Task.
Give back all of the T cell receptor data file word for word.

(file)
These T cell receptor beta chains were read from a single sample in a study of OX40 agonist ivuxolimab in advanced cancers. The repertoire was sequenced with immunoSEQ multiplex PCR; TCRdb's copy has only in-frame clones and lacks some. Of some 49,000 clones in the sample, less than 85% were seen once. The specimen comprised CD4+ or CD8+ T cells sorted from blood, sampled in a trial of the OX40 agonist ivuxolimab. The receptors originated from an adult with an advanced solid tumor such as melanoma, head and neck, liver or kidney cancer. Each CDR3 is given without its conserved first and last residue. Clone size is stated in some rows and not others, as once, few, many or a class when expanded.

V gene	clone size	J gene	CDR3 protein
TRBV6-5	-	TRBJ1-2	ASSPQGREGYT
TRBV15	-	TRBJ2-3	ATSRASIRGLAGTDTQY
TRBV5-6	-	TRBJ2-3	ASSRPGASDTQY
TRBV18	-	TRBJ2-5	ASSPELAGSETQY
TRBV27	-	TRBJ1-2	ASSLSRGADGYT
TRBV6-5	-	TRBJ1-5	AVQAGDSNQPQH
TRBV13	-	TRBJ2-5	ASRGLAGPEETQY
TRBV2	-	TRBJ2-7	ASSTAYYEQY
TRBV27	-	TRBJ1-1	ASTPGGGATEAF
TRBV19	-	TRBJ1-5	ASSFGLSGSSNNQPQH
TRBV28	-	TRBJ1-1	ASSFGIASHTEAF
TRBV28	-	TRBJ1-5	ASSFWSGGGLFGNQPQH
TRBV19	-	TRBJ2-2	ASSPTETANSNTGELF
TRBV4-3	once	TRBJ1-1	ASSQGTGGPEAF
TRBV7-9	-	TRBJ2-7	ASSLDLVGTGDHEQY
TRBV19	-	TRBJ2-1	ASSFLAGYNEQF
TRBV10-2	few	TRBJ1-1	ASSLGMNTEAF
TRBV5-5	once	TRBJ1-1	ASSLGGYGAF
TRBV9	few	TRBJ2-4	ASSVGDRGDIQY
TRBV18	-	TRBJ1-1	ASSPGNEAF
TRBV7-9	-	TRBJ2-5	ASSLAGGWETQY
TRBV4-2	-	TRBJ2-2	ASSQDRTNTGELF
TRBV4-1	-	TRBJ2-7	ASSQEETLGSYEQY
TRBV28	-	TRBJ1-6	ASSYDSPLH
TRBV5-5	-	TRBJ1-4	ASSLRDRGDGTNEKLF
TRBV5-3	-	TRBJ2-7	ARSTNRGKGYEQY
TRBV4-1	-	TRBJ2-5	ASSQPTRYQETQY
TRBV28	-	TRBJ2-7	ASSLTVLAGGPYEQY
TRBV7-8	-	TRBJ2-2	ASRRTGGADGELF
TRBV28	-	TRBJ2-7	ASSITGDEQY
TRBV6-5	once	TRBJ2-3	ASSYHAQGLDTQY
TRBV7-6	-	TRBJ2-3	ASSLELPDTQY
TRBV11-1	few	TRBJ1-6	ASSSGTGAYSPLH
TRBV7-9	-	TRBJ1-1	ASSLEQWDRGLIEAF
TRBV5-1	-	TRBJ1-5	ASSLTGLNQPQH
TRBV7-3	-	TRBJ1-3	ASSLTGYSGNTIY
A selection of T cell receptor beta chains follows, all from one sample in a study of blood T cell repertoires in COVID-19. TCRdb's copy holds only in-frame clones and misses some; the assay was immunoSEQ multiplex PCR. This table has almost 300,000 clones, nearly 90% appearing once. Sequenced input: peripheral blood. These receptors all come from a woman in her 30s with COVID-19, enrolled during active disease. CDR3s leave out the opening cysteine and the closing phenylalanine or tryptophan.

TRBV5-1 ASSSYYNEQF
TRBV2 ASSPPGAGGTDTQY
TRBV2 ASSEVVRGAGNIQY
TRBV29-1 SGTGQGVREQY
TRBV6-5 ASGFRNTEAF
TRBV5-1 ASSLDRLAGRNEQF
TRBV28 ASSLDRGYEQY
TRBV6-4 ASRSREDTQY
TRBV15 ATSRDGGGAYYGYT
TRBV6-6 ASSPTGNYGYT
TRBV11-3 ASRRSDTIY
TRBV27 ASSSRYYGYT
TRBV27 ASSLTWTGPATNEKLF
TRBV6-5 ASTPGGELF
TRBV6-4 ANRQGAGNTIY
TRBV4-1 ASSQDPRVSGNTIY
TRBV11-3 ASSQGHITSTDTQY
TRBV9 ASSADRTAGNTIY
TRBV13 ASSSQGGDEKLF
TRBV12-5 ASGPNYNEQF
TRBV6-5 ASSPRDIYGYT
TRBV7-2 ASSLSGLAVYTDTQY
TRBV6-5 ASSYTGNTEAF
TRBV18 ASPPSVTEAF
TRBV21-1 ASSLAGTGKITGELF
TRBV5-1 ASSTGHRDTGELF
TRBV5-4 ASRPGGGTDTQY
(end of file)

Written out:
These T cell receptor beta chains were read from a single sample in a study of OX40 agonist ivuxolimab in advanced cancers. The repertoire was sequenced with immunoSEQ multiplex PCR; TCRdb's copy has only in-frame clones and lacks some. Of some 49,000 clones in the sample, less than 85% were seen once. The specimen comprised CD4+ or CD8+ T cells sorted from blood, sampled in a trial of the OX40 agonist ivuxolimab. The receptors originated from an adult with an advanced solid tumor such as melanoma, head and neck, liver or kidney cancer. Each CDR3 is given without its conserved first and last residue. Clone size is stated in some rows and not others, as once, few, many or a class when expanded.

V gene	clone size	J gene	CDR3 protein
TRBV6-5	-	TRBJ1-2	ASSPQGREGYT
TRBV15	-	TRBJ2-3	ATSRASIRGLAGTDTQY
TRBV5-6	-	TRBJ2-3	ASSRPGASDTQY
TRBV18	-	TRBJ2-5	ASSPELAGSETQY
TRBV27	-	TRBJ1-2	ASSLSRGADGYT
TRBV6-5	-	TRBJ1-5	AVQAGDSNQPQH
TRBV13	-	TRBJ2-5	ASRGLAGPEETQY
TRBV2	-	TRBJ2-7	ASSTAYYEQY
TRBV27	-	TRBJ1-1	ASTPGGGATEAF
TRBV19	-	TRBJ1-5	ASSFGLSGSSNNQPQH
TRBV28	-	TRBJ1-1	ASSFGIASHTEAF
TRBV28	-	TRBJ1-5	ASSFWSGGGLFGNQPQH
TRBV19	-	TRBJ2-2	ASSPTETANSNTGELF
TRBV4-3	once	TRBJ1-1	ASSQGTGGPEAF
TRBV7-9	-	TRBJ2-7	ASSLDLVGTGDHEQY
TRBV19	-	TRBJ2-1	ASSFLAGYNEQF
TRBV10-2	few	TRBJ1-1	ASSLGMNTEAF
TRBV5-5	once	TRBJ1-1	ASSLGGYGAF
TRBV9	few	TRBJ2-4	ASSVGDRGDIQY
TRBV18	-	TRBJ1-1	ASSPGNEAF
TRBV7-9	-	TRBJ2-5	ASSLAGGWETQY
TRBV4-2	-	TRBJ2-2	ASSQDRTNTGELF
TRBV4-1	-	TRBJ2-7	ASSQEETLGSYEQY
TRBV28	-	TRBJ1-6	ASSYDSPLH
TRBV5-5	-	TRBJ1-4	ASSLRDRGDGTNEKLF
TRBV5-3	-	TRBJ2-7	ARSTNRGKGYEQY
TRBV4-1	-	TRBJ2-5	ASSQPTRYQETQY
TRBV28	-	TRBJ2-7	ASSLTVLAGGPYEQY
TRBV7-8	-	TRBJ2-2	ASRRTGGADGELF
TRBV28	-	TRBJ2-7	ASSITGDEQY
TRBV6-5	once	TRBJ2-3	ASSYHAQGLDTQY
TRBV7-6	-	TRBJ2-3	ASSLELPDTQY
TRBV11-1	few	TRBJ1-6	ASSSGTGAYSPLH
TRBV7-9	-	TRBJ1-1	ASSLEQWDRGLIEAF
TRBV5-1	-	TRBJ1-5	ASSLTGLNQPQH
TRBV7-3	-	TRBJ1-3	ASSLTGYSGNTIY
A selection of T cell receptor beta chains follows, all from one sample in a study of blood T cell repertoires in COVID-19. TCRdb's copy holds only in-frame clones and misses some; the assay was immunoSEQ multiplex PCR. This table has almost 300,000 clones, nearly 90% appearing once. Sequenced input: peripheral blood. These receptors all come from a woman in her 30s with COVID-19, enrolled during active disease. CDR3s leave out the opening cysteine and the closing phenylalanine or tryptophan.

TRBV5-1 ASSSYYNEQF
TRBV2 ASSPPGAGGTDTQY
TRBV2 ASSEVVRGAGNIQY
TRBV29-1 SGTGQGVREQY
TRBV6-5 ASGFRNTEAF
TRBV5-1 ASSLDRLAGRNEQF
TRBV28 ASSLDRGYEQY
TRBV6-4 ASRSREDTQY
TRBV15 ATSRDGGGAYYGYT
TRBV6-6 ASSPTGNYGYT
TRBV11-3 ASRRSDTIY
TRBV27 ASSSRYYGYT
TRBV27 ASSLTWTGPATNEKLF
TRBV6-5 ASTPGGELF
TRBV6-4 ANRQGAGNTIY
TRBV4-1 ASSQDPRVSGNTIY
TRBV11-3 ASSQGHITSTDTQY
TRBV9 ASSADRTAGNTIY
TRBV13 ASSSQGGDEKLF
TRBV12-5 ASGPNYNEQF
TRBV6-5 ASSPRDIYGYT
TRBV7-2 ASSLSGLAVYTDTQY
TRBV6-5 ASSYTGNTEAF
TRBV18 ASPPSVTEAF
TRBV21-1 ASSLAGTGKITGELF
TRBV5-1 ASSTGHRDTGELF
TRBV5-4 ASRPGGGTDTQY